Type 1 diabetes (T1D) results from the destruction of pancreatic beta cells. Genetic factors are believed to be a major component for the development of T1D, but the concordance rate for the development of diabetes in identical twins is only about 40%, suggesting that nongenetic factors play an important role in the expression of the disease. Viruses are one environmental factor that is implicated in the pathogenesis of T1D. To date, 14 different viruses have been reported to be associated with the development of T1D in humans and animal models. Viruses may be involved in the pathogenesis of T1D in at least two distinct ways: by inducing beta cell-specific autoimmunity, with or without infection of the beta cells, [e.g. Kilham rat virus (KRV)] and by cytolytic infection and destruction of the beta cells (e.g. encephalomyocarditis virus in mice). With respect to virus-mediated autoimmunity, retrovirus, reovirus, KRV, bovine viral diarrhoea-mucosal disease virus, mumps virus, rubella virus, cytomegalovirus and Epstein-Barr virus (EBV) are discussed. With respect to the destruction of beta cells by cytolytic infection, encephalomyocarditis virus, mengovirus and Coxsackie B viruses are discussed. In addition, a review of transgenic animal models for virus-induced autoimmune diabetes is included, particularly with regard to lymphocytic choriomeningitis virus, influenza viral proteins and the Epstein-Barr viral receptor. Finally, the prevention of autoimmune diabetes by infection of viruses such as lymphocytic choriomeningitis virus is discussed.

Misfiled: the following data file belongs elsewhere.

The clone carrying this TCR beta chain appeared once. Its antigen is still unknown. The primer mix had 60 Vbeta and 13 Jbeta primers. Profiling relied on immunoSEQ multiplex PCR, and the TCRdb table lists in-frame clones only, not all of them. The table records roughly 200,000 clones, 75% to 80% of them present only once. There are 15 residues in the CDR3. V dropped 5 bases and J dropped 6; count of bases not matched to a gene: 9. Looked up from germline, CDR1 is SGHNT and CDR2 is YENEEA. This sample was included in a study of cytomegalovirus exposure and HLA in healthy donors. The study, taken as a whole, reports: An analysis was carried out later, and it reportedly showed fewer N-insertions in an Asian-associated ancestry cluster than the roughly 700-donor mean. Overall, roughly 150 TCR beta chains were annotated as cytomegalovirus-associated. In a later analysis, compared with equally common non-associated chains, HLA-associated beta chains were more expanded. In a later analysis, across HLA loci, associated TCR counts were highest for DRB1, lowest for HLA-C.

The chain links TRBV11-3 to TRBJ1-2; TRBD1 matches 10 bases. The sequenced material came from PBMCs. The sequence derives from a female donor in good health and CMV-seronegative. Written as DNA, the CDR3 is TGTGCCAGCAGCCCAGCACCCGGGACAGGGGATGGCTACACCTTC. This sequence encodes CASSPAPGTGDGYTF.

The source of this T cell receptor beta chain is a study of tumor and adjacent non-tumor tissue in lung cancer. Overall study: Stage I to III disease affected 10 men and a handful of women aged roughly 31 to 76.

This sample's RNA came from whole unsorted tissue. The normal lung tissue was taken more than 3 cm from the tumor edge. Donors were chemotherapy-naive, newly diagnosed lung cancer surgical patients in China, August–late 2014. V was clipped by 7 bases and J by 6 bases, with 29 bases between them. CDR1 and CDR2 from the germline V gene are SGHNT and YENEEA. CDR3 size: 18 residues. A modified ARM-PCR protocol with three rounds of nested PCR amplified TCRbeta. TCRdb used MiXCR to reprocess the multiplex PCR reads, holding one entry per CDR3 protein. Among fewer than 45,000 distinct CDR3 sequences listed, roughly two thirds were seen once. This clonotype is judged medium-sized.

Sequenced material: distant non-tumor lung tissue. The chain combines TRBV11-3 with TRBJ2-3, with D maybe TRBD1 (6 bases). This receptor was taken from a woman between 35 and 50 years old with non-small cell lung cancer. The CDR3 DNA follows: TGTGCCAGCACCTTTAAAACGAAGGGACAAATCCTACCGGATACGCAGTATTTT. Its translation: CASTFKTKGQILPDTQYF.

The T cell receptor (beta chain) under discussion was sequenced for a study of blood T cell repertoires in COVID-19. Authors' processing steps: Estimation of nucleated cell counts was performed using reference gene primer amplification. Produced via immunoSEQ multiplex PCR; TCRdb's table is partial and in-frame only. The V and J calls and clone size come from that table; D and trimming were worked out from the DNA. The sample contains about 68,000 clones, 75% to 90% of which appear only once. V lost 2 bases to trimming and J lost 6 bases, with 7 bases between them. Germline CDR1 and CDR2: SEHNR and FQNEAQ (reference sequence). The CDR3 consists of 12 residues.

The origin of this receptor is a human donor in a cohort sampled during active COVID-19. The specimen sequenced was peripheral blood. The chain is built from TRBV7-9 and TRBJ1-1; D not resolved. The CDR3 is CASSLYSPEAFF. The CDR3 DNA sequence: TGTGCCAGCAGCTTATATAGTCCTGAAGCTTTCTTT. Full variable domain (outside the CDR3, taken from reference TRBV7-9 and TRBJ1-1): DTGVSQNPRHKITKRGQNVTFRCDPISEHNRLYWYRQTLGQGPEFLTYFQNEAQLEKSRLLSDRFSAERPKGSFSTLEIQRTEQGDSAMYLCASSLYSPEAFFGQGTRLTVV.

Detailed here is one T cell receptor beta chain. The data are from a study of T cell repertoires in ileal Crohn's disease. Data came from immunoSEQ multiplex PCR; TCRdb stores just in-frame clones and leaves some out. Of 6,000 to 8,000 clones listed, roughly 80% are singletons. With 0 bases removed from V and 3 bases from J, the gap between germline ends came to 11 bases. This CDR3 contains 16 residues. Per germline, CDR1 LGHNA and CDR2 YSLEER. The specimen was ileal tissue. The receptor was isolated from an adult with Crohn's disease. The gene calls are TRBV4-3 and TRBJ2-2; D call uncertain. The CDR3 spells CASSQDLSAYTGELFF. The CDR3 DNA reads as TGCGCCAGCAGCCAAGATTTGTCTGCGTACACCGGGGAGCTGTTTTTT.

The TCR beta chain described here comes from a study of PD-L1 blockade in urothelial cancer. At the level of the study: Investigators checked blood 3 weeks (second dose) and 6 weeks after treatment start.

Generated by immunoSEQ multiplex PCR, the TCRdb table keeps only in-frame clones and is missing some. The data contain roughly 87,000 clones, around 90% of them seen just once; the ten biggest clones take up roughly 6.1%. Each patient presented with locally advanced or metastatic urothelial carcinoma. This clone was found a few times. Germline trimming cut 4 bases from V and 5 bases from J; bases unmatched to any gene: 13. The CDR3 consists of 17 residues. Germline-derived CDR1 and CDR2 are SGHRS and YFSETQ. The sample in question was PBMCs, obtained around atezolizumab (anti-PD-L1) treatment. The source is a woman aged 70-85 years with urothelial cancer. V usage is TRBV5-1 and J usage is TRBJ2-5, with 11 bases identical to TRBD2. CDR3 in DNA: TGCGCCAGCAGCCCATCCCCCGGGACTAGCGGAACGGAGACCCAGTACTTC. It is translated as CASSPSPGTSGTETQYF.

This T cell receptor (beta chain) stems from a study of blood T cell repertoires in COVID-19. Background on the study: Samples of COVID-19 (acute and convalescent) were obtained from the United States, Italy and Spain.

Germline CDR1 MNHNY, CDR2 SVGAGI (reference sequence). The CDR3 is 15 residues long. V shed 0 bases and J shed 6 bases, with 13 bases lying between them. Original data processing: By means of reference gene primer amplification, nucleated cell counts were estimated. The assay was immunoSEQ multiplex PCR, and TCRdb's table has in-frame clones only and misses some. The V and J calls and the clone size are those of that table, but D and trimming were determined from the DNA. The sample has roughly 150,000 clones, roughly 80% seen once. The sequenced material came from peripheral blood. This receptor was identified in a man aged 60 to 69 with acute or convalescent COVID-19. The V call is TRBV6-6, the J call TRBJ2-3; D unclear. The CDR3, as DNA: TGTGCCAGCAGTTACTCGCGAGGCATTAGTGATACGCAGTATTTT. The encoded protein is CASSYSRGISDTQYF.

Copyright 2002 John Wiley & Sons, Ltd.